An effective easy-warning system is the best personal risk-management tool you can have.

Alarm Safety

Our personal safety should be your first concern, not the premium discount you get if you don’t have an alarm. But you need to make sure you use your alarm system as stipulated, otherwise, your claim may be rejected. 

  • Does your policy require an alarm with the armed response? If it does, you need to set your alarm every single time you leave home. And make sure you understand what your insurance company requires in terms of the warranty—if you have a domestic worker living on the property but not in your home, for example, your insurer may say your property is occupied when you’re not home.
  • If you leave your house in a hurry, make sure the alarm is set. Don’t use the remote control unit and drive away—make sure the light is on or the warning sounds are heard. If the alarm isn’t set, even if by accident, your insurance policy won’t cover you for theft or burglary if the alarm’s part of the policy requirement.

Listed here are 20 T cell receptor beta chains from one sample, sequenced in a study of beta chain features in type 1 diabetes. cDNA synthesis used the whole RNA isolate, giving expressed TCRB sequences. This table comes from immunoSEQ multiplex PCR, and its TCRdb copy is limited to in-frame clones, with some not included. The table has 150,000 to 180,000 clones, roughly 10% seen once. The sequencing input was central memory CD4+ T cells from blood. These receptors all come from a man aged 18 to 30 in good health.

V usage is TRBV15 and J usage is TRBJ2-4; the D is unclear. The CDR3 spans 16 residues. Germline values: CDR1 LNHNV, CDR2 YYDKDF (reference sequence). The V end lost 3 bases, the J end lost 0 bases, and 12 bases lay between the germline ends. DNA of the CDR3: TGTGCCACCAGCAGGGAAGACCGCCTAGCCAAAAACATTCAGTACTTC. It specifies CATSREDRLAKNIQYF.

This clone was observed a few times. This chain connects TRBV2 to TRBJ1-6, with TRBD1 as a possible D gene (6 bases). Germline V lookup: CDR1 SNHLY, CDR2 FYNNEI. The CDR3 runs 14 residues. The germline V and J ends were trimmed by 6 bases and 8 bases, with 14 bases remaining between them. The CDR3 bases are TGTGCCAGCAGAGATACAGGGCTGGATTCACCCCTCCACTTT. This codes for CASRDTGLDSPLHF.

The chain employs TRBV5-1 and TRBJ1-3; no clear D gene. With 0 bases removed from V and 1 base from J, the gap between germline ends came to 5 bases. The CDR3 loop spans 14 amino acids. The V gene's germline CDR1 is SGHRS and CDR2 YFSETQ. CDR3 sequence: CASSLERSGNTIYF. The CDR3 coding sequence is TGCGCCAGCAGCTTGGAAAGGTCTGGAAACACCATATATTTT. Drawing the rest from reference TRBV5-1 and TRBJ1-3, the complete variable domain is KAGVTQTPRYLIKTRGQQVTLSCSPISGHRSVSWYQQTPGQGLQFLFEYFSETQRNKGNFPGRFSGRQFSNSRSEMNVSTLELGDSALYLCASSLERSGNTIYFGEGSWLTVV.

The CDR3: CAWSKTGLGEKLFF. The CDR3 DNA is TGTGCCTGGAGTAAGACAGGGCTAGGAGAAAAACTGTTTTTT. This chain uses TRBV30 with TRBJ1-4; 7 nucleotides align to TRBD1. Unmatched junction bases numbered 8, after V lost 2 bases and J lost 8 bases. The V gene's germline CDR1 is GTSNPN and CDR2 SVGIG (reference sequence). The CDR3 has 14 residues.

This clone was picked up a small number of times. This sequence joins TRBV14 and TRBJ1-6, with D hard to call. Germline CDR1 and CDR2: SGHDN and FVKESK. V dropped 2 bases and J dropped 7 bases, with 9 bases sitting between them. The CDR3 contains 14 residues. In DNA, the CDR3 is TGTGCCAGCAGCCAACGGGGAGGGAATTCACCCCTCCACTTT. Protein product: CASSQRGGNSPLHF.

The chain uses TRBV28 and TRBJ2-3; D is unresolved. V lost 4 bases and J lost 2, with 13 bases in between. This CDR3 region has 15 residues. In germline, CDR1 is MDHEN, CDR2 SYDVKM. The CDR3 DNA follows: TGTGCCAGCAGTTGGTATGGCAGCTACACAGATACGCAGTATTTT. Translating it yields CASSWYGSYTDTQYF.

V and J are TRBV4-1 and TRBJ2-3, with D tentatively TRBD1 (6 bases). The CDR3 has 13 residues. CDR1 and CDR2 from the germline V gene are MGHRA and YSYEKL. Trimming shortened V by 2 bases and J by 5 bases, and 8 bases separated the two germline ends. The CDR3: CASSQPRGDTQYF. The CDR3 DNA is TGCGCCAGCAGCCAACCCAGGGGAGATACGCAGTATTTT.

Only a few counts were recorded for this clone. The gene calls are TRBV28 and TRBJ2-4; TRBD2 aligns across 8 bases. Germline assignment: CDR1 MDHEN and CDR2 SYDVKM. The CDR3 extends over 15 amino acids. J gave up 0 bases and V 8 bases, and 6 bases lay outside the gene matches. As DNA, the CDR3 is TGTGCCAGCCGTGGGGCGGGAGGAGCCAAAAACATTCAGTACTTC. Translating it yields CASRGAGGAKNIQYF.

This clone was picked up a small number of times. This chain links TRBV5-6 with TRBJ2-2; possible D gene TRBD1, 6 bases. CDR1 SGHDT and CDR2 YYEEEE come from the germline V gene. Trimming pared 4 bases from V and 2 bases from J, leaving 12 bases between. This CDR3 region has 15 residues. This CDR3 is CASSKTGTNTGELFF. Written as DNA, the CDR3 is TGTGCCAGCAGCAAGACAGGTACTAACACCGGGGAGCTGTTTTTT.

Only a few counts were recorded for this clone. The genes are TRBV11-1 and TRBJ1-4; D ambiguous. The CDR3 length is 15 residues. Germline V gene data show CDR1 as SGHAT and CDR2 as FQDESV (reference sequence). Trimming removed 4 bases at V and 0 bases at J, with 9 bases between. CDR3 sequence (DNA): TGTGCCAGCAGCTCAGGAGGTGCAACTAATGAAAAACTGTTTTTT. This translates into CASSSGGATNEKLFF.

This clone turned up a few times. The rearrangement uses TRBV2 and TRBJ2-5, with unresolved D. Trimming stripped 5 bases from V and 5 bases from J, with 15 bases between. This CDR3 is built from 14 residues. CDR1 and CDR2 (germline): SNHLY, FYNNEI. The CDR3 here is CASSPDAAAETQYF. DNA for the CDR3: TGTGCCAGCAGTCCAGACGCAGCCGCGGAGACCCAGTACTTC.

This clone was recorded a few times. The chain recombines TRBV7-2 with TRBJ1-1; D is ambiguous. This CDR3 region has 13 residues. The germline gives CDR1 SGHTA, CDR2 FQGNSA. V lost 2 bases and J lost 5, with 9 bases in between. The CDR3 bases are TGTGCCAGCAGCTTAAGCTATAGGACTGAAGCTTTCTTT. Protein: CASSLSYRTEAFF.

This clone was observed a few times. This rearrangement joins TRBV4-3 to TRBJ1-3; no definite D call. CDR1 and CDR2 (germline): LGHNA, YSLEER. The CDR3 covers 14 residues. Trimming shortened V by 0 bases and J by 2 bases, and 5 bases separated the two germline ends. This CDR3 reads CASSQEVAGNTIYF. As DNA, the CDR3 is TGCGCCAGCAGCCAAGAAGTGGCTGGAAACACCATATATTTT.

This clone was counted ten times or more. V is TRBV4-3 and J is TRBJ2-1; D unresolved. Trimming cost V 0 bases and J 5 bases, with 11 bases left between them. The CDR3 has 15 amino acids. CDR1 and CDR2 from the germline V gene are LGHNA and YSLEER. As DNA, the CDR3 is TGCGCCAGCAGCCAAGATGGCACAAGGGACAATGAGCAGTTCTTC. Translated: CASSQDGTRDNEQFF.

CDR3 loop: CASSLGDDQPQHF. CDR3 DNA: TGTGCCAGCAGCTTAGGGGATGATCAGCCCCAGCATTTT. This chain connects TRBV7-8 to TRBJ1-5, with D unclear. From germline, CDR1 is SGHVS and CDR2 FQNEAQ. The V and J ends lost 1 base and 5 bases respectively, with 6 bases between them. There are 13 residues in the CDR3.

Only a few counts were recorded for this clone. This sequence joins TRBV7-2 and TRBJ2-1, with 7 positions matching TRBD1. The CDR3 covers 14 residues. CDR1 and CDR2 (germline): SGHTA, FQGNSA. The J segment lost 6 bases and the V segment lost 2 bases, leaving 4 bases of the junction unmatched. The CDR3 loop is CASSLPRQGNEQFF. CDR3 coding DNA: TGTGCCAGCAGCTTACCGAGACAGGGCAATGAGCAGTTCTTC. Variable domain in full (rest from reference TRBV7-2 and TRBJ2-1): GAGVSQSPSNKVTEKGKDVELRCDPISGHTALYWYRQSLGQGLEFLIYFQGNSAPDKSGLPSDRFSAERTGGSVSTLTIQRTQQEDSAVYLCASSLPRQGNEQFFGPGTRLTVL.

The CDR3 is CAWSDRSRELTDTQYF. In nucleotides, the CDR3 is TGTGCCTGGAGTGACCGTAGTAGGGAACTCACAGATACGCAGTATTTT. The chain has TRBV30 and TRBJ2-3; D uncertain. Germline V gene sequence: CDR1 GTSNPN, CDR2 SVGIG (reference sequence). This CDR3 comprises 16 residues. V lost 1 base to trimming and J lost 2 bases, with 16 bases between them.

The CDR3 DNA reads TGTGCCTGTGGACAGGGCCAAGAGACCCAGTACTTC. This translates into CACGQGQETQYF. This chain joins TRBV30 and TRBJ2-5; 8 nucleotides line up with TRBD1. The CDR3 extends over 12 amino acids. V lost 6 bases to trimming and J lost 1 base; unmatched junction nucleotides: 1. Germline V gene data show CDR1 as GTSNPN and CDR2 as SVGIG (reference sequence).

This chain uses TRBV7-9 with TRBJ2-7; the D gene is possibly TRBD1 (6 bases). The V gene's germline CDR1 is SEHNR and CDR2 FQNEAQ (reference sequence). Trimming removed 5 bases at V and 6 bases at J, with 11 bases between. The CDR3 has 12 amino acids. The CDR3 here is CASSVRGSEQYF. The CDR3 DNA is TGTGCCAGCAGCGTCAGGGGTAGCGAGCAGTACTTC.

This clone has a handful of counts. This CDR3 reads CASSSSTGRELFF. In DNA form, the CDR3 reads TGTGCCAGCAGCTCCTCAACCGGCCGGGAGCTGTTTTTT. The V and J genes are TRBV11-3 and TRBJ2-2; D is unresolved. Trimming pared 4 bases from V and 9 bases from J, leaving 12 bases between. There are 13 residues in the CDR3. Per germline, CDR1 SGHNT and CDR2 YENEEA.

• You’re responsible for the upkeep of the alarm system—is it in full working condition? If you’re burgled, you can’t say you didn’t know the alarm was faulty or the back-up battery was flat and you only realized this later—say, your home was burgled when nobody was in it and there was a power cut. You must test your alarm system regularly, including the back-up battery. 
  • The sad truth is that the majority of burglary and theft claims can be traced back to employees or workers who’ve had temporary access to your property. Do full backgrounds check on any new employees. Whether you want to give your workers your alarm codes are up to you, but if you do, perhaps provide them with a remote control unit to set the alarm when they leave the house, as the alarm needs to be set at all times.
  • Old alarm systems with old technology are easy to bypass—update your alarm systems every four to five years.